Indiana Court of Appeals

COA dismisses divorce appeal for untimeliness

October 19, 2016
Olivia Covington
The Indiana Court of Appeals has dismissed an appeal of an order dissolving a LaPorte County couple’s marriage after finding that the appeal was not filed within the correct timeframe.
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Barnes & Thornburg malpractice suit prompts judge’s warning

October 19, 2016
Dave Stafford
Indiana’s largest law firm prevailed in defending a judgment in its favor in a legal malpractice suit, but an Indiana Court of Appeals judge took the opportunity to question whether lawyers should be able to shield themselves from liability for future acts of malpractice.
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COA: Illinois sex offender must register in Indiana

October 19, 2016
Olivia Covington
An Illinois sex offender now living in Indiana must keep his name on the Indiana sex-offender registry after the Indiana Court of Appeals found Wednesday that there was no ex post facto violation in applying the state’s registration tolling statute to the man after he moved to Indiana.
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COA allows juvenile expungement despite pending charge

October 19, 2016
Olivia Covington
The Indiana Court of Appeals has allowed a Marion County man’s juvenile record to be expunged after finding that a criminal charge that was filed against him after he filed a petition for expungement cannot be held against him in the expungement case.
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COA prevents INDOT from seeking more than $100k in damages after bridge accident

October 18, 2016
Olivia Covington
The Indiana Court of Appeals has affirmed the denial of summary judgment for the Indiana Department of Transportation after the department had argued that it should be allowed to seek the more than $100,000 it spent to repair a state bridge damaged in an accident, an amount that was double the estimated cost.
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COA: Court should have given inmate more time to pay fee

October 17, 2016
Olivia Covington
The Indiana Court of Appeals decided Monday that the Bartholomew Circuit Court erred when it gave an inmate only 30 days to pay a court filing fee and subsequently dismissed the complaint the inmate had tried to file.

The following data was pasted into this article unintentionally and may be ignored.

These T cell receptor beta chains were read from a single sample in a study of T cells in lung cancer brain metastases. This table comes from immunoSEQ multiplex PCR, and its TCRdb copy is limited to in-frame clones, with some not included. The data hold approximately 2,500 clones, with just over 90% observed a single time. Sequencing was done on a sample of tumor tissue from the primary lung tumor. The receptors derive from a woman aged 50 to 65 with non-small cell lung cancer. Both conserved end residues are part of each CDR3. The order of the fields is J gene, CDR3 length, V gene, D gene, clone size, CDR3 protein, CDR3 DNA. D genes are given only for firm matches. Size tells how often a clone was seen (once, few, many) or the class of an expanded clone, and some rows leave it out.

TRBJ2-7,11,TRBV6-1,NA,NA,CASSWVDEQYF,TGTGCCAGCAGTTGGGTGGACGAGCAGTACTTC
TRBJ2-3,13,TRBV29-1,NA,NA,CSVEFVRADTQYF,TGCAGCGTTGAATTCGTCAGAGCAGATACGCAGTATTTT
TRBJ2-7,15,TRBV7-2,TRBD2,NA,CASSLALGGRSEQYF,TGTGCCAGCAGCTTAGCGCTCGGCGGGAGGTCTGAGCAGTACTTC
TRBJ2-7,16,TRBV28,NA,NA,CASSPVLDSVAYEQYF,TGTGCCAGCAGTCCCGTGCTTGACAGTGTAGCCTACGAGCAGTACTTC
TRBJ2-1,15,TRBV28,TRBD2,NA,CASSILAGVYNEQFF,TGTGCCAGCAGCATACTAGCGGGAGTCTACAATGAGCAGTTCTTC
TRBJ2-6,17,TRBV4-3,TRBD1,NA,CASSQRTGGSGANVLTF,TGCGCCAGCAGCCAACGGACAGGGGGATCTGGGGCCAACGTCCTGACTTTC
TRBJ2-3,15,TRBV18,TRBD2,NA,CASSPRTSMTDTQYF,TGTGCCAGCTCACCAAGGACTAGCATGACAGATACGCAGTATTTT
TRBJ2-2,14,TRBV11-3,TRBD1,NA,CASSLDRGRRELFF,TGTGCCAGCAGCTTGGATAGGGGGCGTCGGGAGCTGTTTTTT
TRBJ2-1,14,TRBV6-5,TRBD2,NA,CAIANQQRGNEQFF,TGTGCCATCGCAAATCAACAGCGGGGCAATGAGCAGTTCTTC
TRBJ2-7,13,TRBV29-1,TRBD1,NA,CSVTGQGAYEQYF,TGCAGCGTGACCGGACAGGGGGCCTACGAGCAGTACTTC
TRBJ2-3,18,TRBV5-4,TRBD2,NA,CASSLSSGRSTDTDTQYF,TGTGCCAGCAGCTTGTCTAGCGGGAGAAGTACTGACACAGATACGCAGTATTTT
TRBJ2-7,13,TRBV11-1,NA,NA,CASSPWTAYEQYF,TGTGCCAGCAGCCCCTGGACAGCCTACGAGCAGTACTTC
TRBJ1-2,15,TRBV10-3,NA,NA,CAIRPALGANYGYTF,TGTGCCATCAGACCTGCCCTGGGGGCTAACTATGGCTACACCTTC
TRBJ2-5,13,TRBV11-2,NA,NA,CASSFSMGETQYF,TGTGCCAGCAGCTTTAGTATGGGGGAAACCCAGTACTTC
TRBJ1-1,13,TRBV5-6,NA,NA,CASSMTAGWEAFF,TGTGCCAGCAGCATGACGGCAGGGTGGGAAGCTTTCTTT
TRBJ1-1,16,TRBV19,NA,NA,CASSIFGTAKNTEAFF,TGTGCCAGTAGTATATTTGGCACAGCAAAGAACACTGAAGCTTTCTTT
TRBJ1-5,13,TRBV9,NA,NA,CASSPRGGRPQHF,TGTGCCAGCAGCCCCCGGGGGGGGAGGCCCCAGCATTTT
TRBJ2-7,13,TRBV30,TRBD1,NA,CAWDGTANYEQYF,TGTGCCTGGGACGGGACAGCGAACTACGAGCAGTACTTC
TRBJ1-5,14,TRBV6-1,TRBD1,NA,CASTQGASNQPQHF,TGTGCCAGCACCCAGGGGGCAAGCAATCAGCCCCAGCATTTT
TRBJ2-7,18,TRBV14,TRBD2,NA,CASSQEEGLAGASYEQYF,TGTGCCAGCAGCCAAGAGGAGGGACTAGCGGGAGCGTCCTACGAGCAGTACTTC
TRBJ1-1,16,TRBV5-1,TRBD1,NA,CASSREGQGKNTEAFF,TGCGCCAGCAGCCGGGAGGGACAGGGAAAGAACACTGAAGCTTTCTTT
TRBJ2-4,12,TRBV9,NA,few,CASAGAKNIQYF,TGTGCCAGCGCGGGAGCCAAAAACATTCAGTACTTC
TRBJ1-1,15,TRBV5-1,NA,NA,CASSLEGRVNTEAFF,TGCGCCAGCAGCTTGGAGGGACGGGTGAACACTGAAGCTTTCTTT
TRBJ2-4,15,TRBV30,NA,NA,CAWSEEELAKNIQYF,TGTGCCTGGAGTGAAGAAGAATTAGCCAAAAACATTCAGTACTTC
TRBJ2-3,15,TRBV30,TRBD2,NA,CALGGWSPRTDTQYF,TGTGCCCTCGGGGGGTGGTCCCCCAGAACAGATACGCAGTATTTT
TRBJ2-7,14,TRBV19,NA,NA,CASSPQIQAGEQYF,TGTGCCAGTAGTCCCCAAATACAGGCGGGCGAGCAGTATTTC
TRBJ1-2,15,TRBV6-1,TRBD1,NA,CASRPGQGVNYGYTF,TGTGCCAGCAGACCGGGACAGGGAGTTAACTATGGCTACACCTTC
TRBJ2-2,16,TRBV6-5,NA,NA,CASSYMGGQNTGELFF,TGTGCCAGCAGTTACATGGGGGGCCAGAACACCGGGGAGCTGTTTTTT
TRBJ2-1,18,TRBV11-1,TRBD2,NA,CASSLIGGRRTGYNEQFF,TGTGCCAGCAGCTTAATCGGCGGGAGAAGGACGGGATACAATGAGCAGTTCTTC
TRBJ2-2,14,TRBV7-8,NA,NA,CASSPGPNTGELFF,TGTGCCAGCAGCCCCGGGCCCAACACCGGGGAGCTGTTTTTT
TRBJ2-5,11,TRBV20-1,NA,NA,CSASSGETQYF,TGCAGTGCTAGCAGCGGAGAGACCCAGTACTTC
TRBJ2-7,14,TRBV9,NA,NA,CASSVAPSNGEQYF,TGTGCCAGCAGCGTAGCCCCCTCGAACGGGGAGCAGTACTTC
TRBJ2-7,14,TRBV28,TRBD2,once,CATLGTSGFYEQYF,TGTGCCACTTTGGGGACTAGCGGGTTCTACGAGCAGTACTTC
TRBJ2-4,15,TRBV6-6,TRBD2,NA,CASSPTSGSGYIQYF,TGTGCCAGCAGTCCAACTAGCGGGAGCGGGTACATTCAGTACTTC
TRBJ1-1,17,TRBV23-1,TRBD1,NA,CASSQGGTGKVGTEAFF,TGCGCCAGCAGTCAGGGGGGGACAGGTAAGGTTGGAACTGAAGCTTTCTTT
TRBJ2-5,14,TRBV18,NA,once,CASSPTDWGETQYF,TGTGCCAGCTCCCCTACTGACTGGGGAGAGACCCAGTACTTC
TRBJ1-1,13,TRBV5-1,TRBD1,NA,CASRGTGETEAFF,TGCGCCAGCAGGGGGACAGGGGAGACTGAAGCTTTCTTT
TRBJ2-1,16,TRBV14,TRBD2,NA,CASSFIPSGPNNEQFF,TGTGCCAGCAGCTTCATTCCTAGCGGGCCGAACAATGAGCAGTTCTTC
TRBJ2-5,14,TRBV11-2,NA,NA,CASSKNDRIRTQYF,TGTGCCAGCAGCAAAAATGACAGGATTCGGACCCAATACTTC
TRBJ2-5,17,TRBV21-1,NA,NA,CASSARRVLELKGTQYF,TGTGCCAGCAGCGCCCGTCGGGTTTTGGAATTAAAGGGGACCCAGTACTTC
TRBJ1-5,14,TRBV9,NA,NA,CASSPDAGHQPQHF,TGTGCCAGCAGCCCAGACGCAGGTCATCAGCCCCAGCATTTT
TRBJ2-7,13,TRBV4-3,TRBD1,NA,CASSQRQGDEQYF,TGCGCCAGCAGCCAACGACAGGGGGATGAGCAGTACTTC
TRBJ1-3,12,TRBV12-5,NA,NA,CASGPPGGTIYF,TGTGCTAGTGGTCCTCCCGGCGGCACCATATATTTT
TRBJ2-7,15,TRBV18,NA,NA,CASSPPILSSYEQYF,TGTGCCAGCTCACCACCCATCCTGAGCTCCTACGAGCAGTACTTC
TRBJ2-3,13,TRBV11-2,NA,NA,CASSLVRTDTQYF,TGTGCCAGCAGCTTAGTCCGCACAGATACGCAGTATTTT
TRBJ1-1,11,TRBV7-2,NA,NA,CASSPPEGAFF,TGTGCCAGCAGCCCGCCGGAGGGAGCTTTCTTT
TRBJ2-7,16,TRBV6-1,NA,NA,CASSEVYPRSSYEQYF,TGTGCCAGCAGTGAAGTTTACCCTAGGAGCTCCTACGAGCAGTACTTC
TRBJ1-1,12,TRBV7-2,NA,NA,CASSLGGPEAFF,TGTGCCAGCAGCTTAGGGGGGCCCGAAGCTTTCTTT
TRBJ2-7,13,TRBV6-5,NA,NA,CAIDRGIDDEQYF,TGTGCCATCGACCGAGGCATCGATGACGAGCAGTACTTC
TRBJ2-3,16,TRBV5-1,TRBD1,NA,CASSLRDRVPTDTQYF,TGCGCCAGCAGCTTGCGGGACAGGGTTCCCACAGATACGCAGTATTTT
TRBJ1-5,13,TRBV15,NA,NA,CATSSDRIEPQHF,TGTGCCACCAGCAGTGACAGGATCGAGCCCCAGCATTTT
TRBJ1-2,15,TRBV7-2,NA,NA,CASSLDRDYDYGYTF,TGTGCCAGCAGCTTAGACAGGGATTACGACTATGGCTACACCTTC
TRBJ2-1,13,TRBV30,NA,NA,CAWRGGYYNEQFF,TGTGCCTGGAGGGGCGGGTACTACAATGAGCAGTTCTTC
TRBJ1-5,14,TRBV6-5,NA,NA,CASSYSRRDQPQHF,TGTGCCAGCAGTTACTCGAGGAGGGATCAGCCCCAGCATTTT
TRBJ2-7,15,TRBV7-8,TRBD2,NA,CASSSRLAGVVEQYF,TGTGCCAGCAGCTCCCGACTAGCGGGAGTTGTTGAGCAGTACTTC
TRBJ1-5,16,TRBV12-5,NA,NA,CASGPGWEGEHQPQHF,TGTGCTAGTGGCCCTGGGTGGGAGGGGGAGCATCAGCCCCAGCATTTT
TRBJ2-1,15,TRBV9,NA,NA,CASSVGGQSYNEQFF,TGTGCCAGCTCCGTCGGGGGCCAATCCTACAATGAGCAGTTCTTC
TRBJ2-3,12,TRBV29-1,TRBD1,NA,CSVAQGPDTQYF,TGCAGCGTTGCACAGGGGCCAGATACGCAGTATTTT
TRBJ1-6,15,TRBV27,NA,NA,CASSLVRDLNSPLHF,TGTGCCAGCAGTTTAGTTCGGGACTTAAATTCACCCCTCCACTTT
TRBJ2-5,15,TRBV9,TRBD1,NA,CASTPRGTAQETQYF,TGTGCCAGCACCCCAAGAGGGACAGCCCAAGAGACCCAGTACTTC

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Stepfather’s molestation convictions affirmed

October 14, 2016
Olivia Covington
A former stepfather accused of molesting his 6-year-old stepdaughter on multiple occasions cannot have his convictions or sentenced reduced after the Indiana Court of Appeals found Friday that there was enough evidence to support his 32-year sentence.
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COA upholds judgment against ex-husband accused of violating protective order

October 14, 2016
Olivia Covington
The Indiana Court of Appeals found Friday that an Allen County man must serve out his prison sentence after he knowingly violated the protective order his ex-wife had taken out against him and that he intentionally locked her out of a house that legally belonged to her.
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COA: Man in bar fight can’t seek damages based on default

October 14, 2016
Olivia Covington
A Lake County man cannot seek damages against another man he was involved in a bar fight with after the Indiana Court of Appeals decided Friday that the plaintiff waited too long to bring up the defendant’s default in court.
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Appeals panel affirms murder conviction, sentence

October 13, 2016
Dave Stafford
An Indianapolis man who objected to his murder trial being scheduled later than permissible under the speedy trial rule failed to persuade the Indiana Court of Appeals to reverse his murder conviction.
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Divided COA tosses $2M DUI crash verdict over old convictions

October 13, 2016
Dave Stafford
The majority of an Indiana Court of Appeals panel held Thursday that a drunken driver’s decades-old convictions for alcohol-related offenses were irrelevant and prejudicial in a civil suit following a personal-injury crash. A dissenting judge, though, wrote the admissibility of such evidence should go to its weight rather than its age.
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COA: Hotel did not conspire to commit theft from guests' room

October 12, 2016
Olivia Covington
The Indiana Court of Appeals decided Wednesday that an Evansville hotel cannot be considered negligent after its employees allowed a man into a guest room without the guests’ permission, resulting in the theft of the guests’ personal property.